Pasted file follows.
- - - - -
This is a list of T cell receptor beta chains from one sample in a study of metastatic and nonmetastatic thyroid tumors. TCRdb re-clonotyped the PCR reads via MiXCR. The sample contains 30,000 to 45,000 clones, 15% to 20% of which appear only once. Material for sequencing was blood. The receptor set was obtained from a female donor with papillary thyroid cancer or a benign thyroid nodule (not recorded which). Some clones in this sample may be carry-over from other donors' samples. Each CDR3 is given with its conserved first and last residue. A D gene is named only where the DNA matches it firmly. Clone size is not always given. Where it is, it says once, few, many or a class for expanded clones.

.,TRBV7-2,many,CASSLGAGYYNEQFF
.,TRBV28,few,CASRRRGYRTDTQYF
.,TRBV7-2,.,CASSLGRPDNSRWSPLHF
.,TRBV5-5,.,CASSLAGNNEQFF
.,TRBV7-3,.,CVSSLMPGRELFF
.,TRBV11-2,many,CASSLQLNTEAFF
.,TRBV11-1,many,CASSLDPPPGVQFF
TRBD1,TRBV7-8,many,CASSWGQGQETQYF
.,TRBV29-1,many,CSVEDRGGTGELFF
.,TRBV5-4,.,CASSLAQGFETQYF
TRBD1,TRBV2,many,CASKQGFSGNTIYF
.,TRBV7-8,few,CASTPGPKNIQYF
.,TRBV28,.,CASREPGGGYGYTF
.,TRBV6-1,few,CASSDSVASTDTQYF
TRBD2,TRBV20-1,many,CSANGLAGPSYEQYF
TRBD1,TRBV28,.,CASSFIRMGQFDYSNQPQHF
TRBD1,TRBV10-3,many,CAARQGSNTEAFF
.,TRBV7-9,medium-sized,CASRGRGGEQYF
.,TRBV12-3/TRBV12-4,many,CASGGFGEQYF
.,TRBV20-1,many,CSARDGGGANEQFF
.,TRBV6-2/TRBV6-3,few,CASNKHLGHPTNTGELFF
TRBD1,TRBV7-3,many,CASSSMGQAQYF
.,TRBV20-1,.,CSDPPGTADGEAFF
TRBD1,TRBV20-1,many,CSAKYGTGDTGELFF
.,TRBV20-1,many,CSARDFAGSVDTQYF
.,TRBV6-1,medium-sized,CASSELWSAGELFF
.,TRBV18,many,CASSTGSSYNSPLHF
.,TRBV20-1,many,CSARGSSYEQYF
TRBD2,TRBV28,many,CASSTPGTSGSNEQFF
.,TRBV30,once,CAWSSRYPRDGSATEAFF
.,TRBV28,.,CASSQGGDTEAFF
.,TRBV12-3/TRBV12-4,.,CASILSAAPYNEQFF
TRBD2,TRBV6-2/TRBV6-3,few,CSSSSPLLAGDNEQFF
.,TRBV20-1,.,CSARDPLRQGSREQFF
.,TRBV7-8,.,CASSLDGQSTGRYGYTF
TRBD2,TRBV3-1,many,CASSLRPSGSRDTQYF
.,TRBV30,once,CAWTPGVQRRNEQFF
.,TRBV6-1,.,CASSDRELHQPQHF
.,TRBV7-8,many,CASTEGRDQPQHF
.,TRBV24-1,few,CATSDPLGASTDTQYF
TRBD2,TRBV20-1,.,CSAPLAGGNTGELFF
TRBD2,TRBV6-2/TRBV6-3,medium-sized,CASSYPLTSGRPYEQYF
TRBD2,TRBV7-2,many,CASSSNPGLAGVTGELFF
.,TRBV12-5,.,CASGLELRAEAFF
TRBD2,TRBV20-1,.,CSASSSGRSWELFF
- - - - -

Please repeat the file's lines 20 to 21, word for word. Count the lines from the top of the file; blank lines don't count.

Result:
.,TRBV12-3/TRBV12-4,many,CASGGFGEQYF
.,TRBV20-1,many,CSARDGGGANEQFF